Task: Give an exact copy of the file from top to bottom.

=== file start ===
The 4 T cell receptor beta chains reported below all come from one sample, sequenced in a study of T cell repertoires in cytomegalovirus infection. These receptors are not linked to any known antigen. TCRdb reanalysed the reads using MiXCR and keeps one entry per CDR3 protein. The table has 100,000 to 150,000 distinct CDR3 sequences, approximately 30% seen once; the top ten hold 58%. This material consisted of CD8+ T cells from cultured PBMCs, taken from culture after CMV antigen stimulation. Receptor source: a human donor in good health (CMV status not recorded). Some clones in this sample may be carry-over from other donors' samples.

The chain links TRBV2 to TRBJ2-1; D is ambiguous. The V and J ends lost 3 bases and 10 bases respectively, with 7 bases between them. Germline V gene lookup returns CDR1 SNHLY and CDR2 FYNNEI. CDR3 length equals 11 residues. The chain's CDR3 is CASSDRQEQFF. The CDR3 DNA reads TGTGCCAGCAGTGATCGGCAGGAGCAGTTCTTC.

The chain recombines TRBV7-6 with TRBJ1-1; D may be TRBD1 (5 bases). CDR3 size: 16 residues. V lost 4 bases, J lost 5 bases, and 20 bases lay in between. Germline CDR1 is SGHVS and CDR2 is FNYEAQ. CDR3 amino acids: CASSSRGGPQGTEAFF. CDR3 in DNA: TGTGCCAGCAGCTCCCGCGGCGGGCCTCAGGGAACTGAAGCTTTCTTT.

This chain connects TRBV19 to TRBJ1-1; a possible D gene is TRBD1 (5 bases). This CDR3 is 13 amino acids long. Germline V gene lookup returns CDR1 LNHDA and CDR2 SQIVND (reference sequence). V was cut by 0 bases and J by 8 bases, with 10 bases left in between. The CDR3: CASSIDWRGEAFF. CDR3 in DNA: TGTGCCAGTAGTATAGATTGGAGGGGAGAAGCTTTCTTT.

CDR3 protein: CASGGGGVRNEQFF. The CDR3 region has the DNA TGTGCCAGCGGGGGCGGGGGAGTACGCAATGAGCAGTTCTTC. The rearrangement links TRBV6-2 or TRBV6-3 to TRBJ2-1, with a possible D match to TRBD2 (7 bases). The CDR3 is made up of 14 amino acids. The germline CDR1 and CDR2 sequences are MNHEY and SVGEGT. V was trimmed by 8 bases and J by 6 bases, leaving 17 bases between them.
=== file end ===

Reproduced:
The 4 T cell receptor beta chains reported below all come from one sample, sequenced in a study of T cell repertoires in cytomegalovirus infection. These receptors are not linked to any known antigen. TCRdb reanalysed the reads using MiXCR and keeps one entry per CDR3 protein. The table has 100,000 to 150,000 distinct CDR3 sequences, approximately 30% seen once; the top ten hold 58%. This material consisted of CD8+ T cells from cultured PBMCs, taken from culture after CMV antigen stimulation. Receptor source: a human donor in good health (CMV status not recorded). Some clones in this sample may be carry-over from other donors' samples.

The chain links TRBV2 to TRBJ2-1; D is ambiguous. The V and J ends lost 3 bases and 10 bases respectively, with 7 bases between them. Germline V gene lookup returns CDR1 SNHLY and CDR2 FYNNEI. CDR3 length equals 11 residues. The chain's CDR3 is CASSDRQEQFF. The CDR3 DNA reads TGTGCCAGCAGTGATCGGCAGGAGCAGTTCTTC.

The chain recombines TRBV7-6 with TRBJ1-1; D may be TRBD1 (5 bases). CDR3 size: 16 residues. V lost 4 bases, J lost 5 bases, and 20 bases lay in between. Germline CDR1 is SGHVS and CDR2 is FNYEAQ. CDR3 amino acids: CASSSRGGPQGTEAFF. CDR3 in DNA: TGTGCCAGCAGCTCCCGCGGCGGGCCTCAGGGAACTGAAGCTTTCTTT.

This chain connects TRBV19 to TRBJ1-1; a possible D gene is TRBD1 (5 bases). This CDR3 is 13 amino acids long. Germline V gene lookup returns CDR1 LNHDA and CDR2 SQIVND (reference sequence). V was cut by 0 bases and J by 8 bases, with 10 bases left in between. The CDR3: CASSIDWRGEAFF. CDR3 in DNA: TGTGCCAGTAGTATAGATTGGAGGGGAGAAGCTTTCTTT.

CDR3 protein: CASGGGGVRNEQFF. The CDR3 region has the DNA TGTGCCAGCGGGGGCGGGGGAGTACGCAATGAGCAGTTCTTC. The rearrangement links TRBV6-2 or TRBV6-3 to TRBJ2-1, with a possible D match to TRBD2 (7 bases). The CDR3 is made up of 14 amino acids. The germline CDR1 and CDR2 sequences are MNHEY and SVGEGT. V was trimmed by 8 bases and J by 6 bases, leaving 17 bases between them.